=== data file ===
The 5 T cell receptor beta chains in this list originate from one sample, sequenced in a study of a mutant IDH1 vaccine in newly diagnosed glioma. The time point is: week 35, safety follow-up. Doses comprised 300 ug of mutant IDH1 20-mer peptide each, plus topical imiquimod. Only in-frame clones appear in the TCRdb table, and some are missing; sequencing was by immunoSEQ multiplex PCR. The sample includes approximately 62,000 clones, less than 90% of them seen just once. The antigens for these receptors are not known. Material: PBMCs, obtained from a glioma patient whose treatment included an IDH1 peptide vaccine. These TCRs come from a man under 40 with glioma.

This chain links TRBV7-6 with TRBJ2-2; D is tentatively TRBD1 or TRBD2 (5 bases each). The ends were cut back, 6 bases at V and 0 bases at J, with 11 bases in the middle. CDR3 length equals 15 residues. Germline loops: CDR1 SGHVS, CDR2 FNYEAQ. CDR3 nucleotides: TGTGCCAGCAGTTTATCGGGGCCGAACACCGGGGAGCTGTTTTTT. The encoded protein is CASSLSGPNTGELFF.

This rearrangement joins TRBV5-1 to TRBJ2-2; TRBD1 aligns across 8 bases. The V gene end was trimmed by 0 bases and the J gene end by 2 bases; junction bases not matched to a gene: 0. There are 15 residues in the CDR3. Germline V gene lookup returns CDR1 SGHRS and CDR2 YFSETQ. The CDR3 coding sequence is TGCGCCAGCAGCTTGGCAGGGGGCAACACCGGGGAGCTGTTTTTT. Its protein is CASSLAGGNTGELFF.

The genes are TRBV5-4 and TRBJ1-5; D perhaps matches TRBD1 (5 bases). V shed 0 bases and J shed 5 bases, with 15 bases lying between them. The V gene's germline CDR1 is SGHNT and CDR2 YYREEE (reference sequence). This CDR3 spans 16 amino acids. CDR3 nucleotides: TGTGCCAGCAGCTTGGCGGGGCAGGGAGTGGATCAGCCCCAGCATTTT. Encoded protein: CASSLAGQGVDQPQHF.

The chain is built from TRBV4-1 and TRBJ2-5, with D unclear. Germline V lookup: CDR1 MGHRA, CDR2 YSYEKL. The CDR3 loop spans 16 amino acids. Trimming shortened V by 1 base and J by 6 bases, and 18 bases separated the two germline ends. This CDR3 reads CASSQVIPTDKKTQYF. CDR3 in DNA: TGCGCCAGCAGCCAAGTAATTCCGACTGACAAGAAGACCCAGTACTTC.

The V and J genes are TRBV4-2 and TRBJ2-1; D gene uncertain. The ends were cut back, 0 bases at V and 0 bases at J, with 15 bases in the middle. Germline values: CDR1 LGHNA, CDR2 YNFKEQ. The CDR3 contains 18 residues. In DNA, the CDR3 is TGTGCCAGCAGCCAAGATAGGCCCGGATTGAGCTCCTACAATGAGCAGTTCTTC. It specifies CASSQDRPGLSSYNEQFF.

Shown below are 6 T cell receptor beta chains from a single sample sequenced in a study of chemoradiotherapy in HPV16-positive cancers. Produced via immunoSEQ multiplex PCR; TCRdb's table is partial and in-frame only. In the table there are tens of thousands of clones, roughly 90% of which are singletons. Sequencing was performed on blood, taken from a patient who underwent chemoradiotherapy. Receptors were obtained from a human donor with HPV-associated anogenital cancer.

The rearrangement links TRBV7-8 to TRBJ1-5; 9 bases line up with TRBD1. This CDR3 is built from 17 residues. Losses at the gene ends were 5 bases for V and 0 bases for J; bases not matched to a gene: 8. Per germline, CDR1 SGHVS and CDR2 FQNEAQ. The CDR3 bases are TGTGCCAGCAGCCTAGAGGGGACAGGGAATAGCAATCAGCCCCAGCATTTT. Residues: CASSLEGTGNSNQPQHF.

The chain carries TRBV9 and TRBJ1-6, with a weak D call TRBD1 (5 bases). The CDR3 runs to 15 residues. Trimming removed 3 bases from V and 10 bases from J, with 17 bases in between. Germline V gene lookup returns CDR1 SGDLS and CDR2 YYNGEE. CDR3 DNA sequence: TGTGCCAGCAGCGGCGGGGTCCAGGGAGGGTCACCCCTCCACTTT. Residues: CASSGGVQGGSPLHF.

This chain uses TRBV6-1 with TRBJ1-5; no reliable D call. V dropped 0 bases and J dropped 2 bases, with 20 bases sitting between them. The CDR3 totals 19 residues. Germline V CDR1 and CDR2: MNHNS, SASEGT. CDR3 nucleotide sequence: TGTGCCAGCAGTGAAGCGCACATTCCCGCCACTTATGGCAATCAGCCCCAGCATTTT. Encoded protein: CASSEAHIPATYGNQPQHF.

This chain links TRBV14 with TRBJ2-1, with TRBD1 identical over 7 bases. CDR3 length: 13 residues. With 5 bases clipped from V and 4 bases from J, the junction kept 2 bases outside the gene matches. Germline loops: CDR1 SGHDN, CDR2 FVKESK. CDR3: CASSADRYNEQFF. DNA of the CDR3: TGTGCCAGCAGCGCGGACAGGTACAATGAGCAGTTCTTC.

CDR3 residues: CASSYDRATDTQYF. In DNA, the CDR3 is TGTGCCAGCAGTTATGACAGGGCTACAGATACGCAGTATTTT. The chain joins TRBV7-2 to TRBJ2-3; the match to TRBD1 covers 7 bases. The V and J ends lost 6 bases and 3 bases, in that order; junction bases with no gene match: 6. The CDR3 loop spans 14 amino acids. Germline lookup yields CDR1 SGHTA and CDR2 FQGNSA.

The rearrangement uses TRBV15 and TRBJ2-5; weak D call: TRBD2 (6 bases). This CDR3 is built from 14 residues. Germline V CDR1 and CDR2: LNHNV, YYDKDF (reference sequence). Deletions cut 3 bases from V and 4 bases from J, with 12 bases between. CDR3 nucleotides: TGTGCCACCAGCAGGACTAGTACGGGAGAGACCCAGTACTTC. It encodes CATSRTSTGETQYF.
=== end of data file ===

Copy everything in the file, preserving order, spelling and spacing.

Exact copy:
The 5 T cell receptor beta chains in this list originate from one sample, sequenced in a study of a mutant IDH1 vaccine in newly diagnosed glioma. The time point is: week 35, safety follow-up. Doses comprised 300 ug of mutant IDH1 20-mer peptide each, plus topical imiquimod. Only in-frame clones appear in the TCRdb table, and some are missing; sequencing was by immunoSEQ multiplex PCR. The sample includes approximately 62,000 clones, less than 90% of them seen just once. The antigens for these receptors are not known. Material: PBMCs, obtained from a glioma patient whose treatment included an IDH1 peptide vaccine. These TCRs come from a man under 40 with glioma.

This chain links TRBV7-6 with TRBJ2-2; D is tentatively TRBD1 or TRBD2 (5 bases each). The ends were cut back, 6 bases at V and 0 bases at J, with 11 bases in the middle. CDR3 length equals 15 residues. Germline loops: CDR1 SGHVS, CDR2 FNYEAQ. CDR3 nucleotides: TGTGCCAGCAGTTTATCGGGGCCGAACACCGGGGAGCTGTTTTTT. The encoded protein is CASSLSGPNTGELFF.

This rearrangement joins TRBV5-1 to TRBJ2-2; TRBD1 aligns across 8 bases. The V gene end was trimmed by 0 bases and the J gene end by 2 bases; junction bases not matched to a gene: 0. There are 15 residues in the CDR3. Germline V gene lookup returns CDR1 SGHRS and CDR2 YFSETQ. The CDR3 coding sequence is TGCGCCAGCAGCTTGGCAGGGGGCAACACCGGGGAGCTGTTTTTT. Its protein is CASSLAGGNTGELFF.

The genes are TRBV5-4 and TRBJ1-5; D perhaps matches TRBD1 (5 bases). V shed 0 bases and J shed 5 bases, with 15 bases lying between them. The V gene's germline CDR1 is SGHNT and CDR2 YYREEE (reference sequence). This CDR3 spans 16 amino acids. CDR3 nucleotides: TGTGCCAGCAGCTTGGCGGGGCAGGGAGTGGATCAGCCCCAGCATTTT. Encoded protein: CASSLAGQGVDQPQHF.

The chain is built from TRBV4-1 and TRBJ2-5, with D unclear. Germline V lookup: CDR1 MGHRA, CDR2 YSYEKL. The CDR3 loop spans 16 amino acids. Trimming shortened V by 1 base and J by 6 bases, and 18 bases separated the two germline ends. This CDR3 reads CASSQVIPTDKKTQYF. CDR3 in DNA: TGCGCCAGCAGCCAAGTAATTCCGACTGACAAGAAGACCCAGTACTTC.

The V and J genes are TRBV4-2 and TRBJ2-1; D gene uncertain. The ends were cut back, 0 bases at V and 0 bases at J, with 15 bases in the middle. Germline values: CDR1 LGHNA, CDR2 YNFKEQ. The CDR3 contains 18 residues. In DNA, the CDR3 is TGTGCCAGCAGCCAAGATAGGCCCGGATTGAGCTCCTACAATGAGCAGTTCTTC. It specifies CASSQDRPGLSSYNEQFF.

Shown below are 6 T cell receptor beta chains from a single sample sequenced in a study of chemoradiotherapy in HPV16-positive cancers. Produced via immunoSEQ multiplex PCR; TCRdb's table is partial and in-frame only. In the table there are tens of thousands of clones, roughly 90% of which are singletons. Sequencing was performed on blood, taken from a patient who underwent chemoradiotherapy. Receptors were obtained from a human donor with HPV-associated anogenital cancer.

The rearrangement links TRBV7-8 to TRBJ1-5; 9 bases line up with TRBD1. This CDR3 is built from 17 residues. Losses at the gene ends were 5 bases for V and 0 bases for J; bases not matched to a gene: 8. Per germline, CDR1 SGHVS and CDR2 FQNEAQ. The CDR3 bases are TGTGCCAGCAGCCTAGAGGGGACAGGGAATAGCAATCAGCCCCAGCATTTT. Residues: CASSLEGTGNSNQPQHF.

The chain carries TRBV9 and TRBJ1-6, with a weak D call TRBD1 (5 bases). The CDR3 runs to 15 residues. Trimming removed 3 bases from V and 10 bases from J, with 17 bases in between. Germline V gene lookup returns CDR1 SGDLS and CDR2 YYNGEE. CDR3 DNA sequence: TGTGCCAGCAGCGGCGGGGTCCAGGGAGGGTCACCCCTCCACTTT. Residues: CASSGGVQGGSPLHF.

This chain uses TRBV6-1 with TRBJ1-5; no reliable D call. V dropped 0 bases and J dropped 2 bases, with 20 bases sitting between them. The CDR3 totals 19 residues. Germline V CDR1 and CDR2: MNHNS, SASEGT. CDR3 nucleotide sequence: TGTGCCAGCAGTGAAGCGCACATTCCCGCCACTTATGGCAATCAGCCCCAGCATTTT. Encoded protein: CASSEAHIPATYGNQPQHF.

This chain links TRBV14 with TRBJ2-1, with TRBD1 identical over 7 bases. CDR3 length: 13 residues. With 5 bases clipped from V and 4 bases from J, the junction kept 2 bases outside the gene matches. Germline loops: CDR1 SGHDN, CDR2 FVKESK. CDR3: CASSADRYNEQFF. DNA of the CDR3: TGTGCCAGCAGCGCGGACAGGTACAATGAGCAGTTCTTC.

CDR3 residues: CASSYDRATDTQYF. In DNA, the CDR3 is TGTGCCAGCAGTTATGACAGGGCTACAGATACGCAGTATTTT. The chain joins TRBV7-2 to TRBJ2-3; the match to TRBD1 covers 7 bases. The V and J ends lost 6 bases and 3 bases, in that order; junction bases with no gene match: 6. The CDR3 loop spans 14 amino acids. Germline lookup yields CDR1 SGHTA and CDR2 FQGNSA.

The rearrangement uses TRBV15 and TRBJ2-5; weak D call: TRBD2 (6 bases). This CDR3 is built from 14 residues. Germline V CDR1 and CDR2: LNHNV, YYDKDF (reference sequence). Deletions cut 3 bases from V and 4 bases from J, with 12 bases between. CDR3 nucleotides: TGTGCCACCAGCAGGACTAGTACGGGAGAGACCCAGTACTTC. It encodes CATSRTSTGETQYF.